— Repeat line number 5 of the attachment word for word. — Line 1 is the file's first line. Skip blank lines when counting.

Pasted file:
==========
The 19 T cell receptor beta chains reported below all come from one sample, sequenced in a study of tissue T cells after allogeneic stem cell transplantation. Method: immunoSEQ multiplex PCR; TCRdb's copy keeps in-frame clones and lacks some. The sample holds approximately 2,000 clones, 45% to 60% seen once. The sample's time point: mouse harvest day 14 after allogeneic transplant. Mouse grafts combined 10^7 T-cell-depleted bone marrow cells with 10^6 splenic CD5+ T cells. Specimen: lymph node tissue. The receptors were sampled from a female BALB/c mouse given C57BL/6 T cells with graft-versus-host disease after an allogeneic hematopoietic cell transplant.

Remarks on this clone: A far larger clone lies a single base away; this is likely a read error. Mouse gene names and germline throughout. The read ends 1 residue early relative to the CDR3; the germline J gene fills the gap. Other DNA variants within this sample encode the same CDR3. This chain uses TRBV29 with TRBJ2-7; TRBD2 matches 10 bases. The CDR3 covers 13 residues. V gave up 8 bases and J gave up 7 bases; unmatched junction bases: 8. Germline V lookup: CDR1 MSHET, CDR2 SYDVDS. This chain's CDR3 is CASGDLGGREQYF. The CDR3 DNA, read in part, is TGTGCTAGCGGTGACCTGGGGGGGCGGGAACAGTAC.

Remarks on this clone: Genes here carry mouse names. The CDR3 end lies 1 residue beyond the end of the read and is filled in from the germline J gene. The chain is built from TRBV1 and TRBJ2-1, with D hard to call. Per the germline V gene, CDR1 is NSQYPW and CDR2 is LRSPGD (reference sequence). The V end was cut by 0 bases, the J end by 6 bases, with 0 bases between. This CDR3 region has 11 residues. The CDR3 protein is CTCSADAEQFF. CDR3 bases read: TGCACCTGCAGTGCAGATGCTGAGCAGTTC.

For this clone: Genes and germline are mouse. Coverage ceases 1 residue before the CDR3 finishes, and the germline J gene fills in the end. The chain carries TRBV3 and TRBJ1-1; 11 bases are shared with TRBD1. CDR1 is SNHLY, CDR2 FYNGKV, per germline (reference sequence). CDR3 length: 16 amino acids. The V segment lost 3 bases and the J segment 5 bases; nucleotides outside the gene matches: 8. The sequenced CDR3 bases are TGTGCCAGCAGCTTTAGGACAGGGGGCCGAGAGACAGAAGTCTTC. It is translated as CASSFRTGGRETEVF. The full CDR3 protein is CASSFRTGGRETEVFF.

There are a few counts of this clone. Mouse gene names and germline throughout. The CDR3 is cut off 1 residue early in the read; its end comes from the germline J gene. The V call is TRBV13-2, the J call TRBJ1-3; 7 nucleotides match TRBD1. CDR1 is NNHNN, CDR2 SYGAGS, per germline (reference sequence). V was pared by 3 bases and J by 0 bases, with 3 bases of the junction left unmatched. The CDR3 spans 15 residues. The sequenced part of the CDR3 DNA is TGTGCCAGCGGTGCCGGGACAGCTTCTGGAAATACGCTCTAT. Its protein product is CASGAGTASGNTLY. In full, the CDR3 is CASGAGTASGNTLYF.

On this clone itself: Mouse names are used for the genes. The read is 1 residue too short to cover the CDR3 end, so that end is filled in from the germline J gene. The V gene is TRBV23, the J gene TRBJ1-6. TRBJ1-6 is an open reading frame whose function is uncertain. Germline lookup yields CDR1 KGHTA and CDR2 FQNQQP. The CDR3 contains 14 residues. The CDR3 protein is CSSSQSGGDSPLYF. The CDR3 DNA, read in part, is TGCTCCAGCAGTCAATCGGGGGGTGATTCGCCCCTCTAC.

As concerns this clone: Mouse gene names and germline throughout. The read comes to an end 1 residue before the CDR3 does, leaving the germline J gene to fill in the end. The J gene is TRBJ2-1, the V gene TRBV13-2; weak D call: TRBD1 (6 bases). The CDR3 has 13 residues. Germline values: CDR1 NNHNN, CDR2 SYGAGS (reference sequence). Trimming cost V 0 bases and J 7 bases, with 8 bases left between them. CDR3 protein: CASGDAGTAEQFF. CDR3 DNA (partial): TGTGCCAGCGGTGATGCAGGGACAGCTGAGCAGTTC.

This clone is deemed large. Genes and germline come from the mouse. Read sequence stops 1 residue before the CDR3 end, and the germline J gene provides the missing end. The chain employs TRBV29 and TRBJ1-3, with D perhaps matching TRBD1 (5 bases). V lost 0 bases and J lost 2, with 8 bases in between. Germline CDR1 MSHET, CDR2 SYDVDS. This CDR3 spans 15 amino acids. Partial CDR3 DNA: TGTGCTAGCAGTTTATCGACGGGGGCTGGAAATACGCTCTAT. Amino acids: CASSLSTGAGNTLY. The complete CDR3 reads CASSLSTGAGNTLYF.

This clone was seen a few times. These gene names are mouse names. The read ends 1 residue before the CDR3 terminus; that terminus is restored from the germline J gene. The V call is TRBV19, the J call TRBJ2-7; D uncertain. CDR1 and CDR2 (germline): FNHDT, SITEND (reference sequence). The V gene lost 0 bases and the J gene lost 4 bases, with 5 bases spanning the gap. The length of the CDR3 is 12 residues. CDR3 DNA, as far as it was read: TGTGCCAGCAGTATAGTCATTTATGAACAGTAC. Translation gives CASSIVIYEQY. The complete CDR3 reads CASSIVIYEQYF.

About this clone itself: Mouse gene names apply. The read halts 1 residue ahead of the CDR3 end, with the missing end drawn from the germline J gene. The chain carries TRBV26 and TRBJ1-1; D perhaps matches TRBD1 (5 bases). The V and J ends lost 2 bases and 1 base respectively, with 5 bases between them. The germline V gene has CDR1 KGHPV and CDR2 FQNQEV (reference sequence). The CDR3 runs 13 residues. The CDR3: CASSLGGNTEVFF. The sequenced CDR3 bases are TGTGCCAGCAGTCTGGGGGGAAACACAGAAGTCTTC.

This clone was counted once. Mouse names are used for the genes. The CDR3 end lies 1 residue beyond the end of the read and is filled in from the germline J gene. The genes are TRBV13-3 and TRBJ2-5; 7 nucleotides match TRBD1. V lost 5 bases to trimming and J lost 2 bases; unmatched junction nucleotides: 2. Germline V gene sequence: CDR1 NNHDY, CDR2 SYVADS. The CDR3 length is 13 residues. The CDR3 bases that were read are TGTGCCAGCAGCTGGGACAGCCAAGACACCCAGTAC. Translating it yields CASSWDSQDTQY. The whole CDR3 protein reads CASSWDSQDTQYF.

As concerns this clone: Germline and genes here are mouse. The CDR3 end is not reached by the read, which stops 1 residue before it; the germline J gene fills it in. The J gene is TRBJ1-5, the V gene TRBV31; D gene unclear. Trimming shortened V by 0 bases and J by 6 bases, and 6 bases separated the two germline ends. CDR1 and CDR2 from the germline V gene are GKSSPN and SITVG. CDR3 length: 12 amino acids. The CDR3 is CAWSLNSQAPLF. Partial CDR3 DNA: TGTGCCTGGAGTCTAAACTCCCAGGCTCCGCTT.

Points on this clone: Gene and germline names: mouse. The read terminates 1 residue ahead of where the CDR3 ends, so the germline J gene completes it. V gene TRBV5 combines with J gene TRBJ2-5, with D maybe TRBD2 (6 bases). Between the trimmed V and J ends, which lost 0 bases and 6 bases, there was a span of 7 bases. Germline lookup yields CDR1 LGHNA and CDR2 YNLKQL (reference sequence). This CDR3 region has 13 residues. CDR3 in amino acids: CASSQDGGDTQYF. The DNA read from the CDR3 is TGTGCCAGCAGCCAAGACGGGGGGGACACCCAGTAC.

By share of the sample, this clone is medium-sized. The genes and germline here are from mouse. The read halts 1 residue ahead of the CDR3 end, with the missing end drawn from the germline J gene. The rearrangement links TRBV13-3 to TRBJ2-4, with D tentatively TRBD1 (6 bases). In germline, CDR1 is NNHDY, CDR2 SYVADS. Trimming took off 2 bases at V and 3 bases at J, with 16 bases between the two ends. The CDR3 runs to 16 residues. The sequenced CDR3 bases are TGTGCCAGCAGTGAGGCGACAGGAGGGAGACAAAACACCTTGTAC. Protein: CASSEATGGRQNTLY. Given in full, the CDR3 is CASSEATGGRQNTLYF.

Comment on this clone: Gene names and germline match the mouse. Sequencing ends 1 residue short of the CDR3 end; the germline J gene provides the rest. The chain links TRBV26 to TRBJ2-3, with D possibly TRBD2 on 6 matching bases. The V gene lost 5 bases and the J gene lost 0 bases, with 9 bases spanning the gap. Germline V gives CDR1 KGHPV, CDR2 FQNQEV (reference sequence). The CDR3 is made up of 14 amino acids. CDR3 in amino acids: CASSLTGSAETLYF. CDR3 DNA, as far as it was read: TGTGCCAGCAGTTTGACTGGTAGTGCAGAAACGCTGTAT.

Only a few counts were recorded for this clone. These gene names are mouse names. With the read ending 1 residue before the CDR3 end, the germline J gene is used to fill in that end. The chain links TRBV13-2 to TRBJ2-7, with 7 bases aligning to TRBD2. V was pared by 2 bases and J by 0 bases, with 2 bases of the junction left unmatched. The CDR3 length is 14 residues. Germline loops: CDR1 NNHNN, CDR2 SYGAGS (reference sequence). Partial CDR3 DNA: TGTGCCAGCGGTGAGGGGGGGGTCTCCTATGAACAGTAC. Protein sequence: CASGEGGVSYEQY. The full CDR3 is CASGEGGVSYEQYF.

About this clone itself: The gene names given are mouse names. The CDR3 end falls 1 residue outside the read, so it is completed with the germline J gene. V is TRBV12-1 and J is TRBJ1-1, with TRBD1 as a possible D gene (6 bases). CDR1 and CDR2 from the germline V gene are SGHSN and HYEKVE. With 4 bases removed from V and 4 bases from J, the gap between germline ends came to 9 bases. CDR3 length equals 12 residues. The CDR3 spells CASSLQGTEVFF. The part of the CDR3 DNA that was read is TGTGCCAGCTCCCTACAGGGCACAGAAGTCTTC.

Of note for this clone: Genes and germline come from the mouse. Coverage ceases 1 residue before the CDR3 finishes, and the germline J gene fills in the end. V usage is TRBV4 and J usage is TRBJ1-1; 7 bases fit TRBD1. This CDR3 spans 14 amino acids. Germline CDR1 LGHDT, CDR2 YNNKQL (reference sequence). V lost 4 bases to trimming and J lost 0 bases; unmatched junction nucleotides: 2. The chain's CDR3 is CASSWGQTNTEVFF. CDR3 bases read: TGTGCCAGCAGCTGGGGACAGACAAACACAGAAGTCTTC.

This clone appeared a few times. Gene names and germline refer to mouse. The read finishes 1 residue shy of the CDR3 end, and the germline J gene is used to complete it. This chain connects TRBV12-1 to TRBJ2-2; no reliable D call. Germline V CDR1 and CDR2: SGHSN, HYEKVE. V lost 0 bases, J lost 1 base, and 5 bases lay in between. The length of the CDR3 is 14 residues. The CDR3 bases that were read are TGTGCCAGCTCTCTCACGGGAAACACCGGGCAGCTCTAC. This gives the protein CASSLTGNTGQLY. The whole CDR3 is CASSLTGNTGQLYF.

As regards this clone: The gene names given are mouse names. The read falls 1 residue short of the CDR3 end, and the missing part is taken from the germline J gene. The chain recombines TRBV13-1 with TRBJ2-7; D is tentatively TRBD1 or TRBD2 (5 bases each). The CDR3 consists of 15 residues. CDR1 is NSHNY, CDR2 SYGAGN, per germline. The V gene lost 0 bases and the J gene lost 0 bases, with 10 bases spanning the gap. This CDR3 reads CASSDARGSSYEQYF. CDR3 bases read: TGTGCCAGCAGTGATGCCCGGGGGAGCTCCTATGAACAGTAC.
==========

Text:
There are a few counts of this clone. Mouse gene names and germline throughout. The CDR3 is cut off 1 residue early in the read; its end comes from the germline J gene. The V call is TRBV13-2, the J call TRBJ1-3; 7 nucleotides match TRBD1. CDR1 is NNHNN, CDR2 SYGAGS, per germline (reference sequence). V was pared by 3 bases and J by 0 bases, with 3 bases of the junction left unmatched. The CDR3 spans 15 residues. The sequenced part of the CDR3 DNA is TGTGCCAGCGGTGCCGGGACAGCTTCTGGAAATACGCTCTAT. Its protein product is CASGAGTASGNTLY. In full, the CDR3 is CASGAGTASGNTLYF.